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Digitising important assets

Fred Wilkie

The golden years are not over yet as one museum embarks on a quest to move digital.

Museum sign through glass. Freddie Wilkie

As the digital age continues to take shape there is an ever-increasing demand to take assets online as one local museum illustrates.

The New Brighton & District Historical Society & Museum is a local hub for reminiscing on the past. The museum is located on Hardy Street inside the building of a former church. Inside you will find a raft of photos, written material, physical displays and dedicated people invested in the community.

President of the museum Tim Baker said the museum had been there for over 20 years.

"There is a huge amount of photographs and information about people, that’s the main focus.

"There are also things for kids and other people to look at as well.”

The museum covers a big area from Aranui and Wainoni to Southshore and up to Parklands. 

"It is really good for local people doing family research but also for tourists, which is getting back up to pre-Covid numbers,” Baker said.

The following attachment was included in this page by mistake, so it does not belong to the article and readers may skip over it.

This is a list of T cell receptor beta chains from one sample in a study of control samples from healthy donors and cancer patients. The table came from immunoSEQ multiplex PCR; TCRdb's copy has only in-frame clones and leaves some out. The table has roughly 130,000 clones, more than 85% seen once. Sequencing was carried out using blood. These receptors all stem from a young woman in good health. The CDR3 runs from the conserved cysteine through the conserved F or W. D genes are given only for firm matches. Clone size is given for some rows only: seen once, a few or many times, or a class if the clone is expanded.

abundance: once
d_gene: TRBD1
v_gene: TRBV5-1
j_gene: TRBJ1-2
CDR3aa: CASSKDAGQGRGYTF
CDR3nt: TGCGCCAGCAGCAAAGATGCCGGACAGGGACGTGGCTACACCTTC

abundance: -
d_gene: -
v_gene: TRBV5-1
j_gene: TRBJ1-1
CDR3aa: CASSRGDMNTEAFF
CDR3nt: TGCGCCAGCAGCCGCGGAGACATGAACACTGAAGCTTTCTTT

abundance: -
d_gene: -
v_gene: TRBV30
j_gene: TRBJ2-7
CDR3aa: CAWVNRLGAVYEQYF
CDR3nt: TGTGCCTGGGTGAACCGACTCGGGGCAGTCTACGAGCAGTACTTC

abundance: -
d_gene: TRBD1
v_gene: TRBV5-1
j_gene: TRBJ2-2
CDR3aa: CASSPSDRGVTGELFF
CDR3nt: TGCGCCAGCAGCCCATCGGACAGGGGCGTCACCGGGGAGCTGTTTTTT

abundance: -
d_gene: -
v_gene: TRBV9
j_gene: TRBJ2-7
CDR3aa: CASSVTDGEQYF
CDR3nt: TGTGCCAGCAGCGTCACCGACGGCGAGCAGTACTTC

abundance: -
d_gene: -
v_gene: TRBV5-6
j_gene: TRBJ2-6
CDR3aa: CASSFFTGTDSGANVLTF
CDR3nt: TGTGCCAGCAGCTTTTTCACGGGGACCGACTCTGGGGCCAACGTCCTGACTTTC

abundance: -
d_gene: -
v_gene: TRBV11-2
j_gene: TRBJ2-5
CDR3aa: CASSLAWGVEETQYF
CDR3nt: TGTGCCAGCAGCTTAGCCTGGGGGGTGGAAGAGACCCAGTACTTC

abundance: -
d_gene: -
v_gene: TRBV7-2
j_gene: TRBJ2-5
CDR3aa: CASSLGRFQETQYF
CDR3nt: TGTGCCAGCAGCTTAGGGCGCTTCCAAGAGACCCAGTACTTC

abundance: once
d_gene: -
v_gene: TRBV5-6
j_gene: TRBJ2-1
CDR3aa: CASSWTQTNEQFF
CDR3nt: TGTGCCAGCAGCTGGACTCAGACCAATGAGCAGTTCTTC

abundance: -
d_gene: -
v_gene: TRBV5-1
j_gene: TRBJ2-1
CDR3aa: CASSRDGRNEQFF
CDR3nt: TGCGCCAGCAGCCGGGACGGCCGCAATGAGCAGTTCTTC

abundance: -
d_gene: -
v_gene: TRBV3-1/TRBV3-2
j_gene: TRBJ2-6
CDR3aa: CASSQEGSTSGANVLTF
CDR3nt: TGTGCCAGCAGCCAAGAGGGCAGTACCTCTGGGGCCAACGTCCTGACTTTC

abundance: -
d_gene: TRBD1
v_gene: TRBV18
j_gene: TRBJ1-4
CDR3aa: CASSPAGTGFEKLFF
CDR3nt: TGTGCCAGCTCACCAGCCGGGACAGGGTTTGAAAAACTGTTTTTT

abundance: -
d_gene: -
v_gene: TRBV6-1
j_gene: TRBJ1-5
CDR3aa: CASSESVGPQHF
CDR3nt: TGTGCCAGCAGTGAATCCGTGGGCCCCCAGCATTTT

Museum magnifying glass Freddie Wilkie

Baker said the museum wanted to move forward with hiring a curator but was forced to deal with building improvements first.

“We have been forced to deal with earthquake strengthening works first.

"The building was damaged in the 2011 earthquakes and requires structural fixes."

Two wing walls have already been installed and a new roof is next on the agenda.

The museum survives on funding and donations. One of the committee members runs a successful movie screening on Mondays for the elderly with tea and biscuits on offer. This is the museum's biggest day for donations. As well as this, visitors are encouraged to donate, and money is also sought from larger groups like Lottery fund.

Baker said one thing the museum had been needing to do for years was digitise most of its material.

"This place could easily burn down, and everything would be lost.

“We will need someone who is computer savvy and can easily put the photos and written material on the website.

"As well as digitalisation the curator will also help to organise physical displays and direct volunteers in pursuing tasks.”

Quintin Sumner museum computer Freddie Wilkie

The museum is not just looking to put information online but also change the interactive experience inside the premises.

"We would like to have more monitors and TV displays inside playing content and providing an interactive experience for guests.”

The museum opens daily from 1-3pm and invites anyone wanting to come.

"Most of the volunteers are locals and know a lot about the area," Baker said.

"They love to share stories and help people in finding photos or articles.”

Baker said he has one final message: it’s run by the people for the people.

"It’s a great facility to have a look through so if you’ve got a couple of hours spare come along. What are you waiting for?”